If I'm printing on the Noritsu, should I also convert from 16 to 8 bit? You mention using Pro Photo, but won't that throw off what it looks like on screen from the Noritsu, which I believe cannot print that many colors anyway?
The point in using ProPhoto is to allow you to better control the conversion from ProPhoto to the printer profile in Photoshop. Due to ProPhotos size, there are few printer profiles that don't fit fully within it. This means you can utilize the full range of the printers gamut whereas a smaller color space such as sRGB or even AdobeRGB will not fully encompass the printer gamut due to differing shapes of the gamuts.
If the printer can take a 16-bit image then give it one if you are letting it do the color conversion for your. If not, then there won't be a big benefit. If your image started off as a 8-bit/channel image, then there is no point whatsoever in converting to 16-bit/channel as you won't gain anything.
If I calibrate my monitor at 9300K, will that NOT give me a correct color calibration? I mean why 6500K?
While you will get a correct color calibration, 9300K is not a good choice because it is very very blue and that will have an effect on your adjustments. Your images will appear cool and that can cause you to compensate unnecessarily. 6500K is the best choice since that is close to actual daylight* and our eyes function best at that range. For those reading this with a LCD display that is 9300K native, then calibrate it to 6500K anyway. The negative effects of a monitor that is too cool will outweigh any negative effects from calibrating to a different color temp. People with CRTs don't have to worry about image degradation when adjusting color temp since the adjustments are analog adjustments to the CRTs RGB ray guns.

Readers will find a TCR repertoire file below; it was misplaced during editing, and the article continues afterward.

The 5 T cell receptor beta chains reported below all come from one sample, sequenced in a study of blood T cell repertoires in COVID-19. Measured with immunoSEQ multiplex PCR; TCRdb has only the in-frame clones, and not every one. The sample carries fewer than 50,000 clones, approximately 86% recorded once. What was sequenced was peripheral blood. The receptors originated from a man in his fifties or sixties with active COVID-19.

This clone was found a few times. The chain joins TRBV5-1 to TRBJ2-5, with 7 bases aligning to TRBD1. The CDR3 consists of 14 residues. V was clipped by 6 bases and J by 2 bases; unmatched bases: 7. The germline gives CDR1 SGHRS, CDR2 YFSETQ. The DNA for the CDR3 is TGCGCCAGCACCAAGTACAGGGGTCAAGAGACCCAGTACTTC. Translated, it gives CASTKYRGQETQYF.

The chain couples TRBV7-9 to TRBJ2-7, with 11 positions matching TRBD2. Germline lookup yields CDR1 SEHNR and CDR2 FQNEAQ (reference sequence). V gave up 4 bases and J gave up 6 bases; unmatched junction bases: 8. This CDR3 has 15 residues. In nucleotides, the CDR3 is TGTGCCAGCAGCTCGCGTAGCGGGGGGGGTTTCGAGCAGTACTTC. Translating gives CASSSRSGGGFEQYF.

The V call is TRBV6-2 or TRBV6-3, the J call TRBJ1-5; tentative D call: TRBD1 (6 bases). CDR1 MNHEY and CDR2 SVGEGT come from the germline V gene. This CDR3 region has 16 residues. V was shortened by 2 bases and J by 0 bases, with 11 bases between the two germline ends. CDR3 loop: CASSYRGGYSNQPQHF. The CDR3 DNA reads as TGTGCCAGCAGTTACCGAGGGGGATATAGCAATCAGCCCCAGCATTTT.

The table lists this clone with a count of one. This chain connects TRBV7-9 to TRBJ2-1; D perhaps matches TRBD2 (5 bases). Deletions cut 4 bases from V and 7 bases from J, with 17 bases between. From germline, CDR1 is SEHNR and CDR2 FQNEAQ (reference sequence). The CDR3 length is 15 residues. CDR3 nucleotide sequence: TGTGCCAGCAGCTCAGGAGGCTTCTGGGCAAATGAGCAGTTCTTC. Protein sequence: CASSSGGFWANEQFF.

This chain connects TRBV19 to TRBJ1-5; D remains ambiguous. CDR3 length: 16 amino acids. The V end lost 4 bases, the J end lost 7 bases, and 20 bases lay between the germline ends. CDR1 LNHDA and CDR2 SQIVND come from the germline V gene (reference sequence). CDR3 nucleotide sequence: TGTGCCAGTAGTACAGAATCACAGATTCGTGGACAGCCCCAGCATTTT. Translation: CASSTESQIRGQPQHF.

*I'll as a little side-point here that 6500K isn't a specific color, but a range of colors. Daylight is a very specific characteristic of light called D65. Ideally, you'd calibrate the display for D65 but there are few programs that do so.
AdobeGama is worthless. Since it depends on your eyes, which are easily fooled, you can have a very different interpretation each time you calibrate with them. The hardware calibrator will do the calibration and measure for you and be a billion-trillion times more accurate.
Your will be able to set the display to 94cd/m2 when calibrating with a hardware calibrator.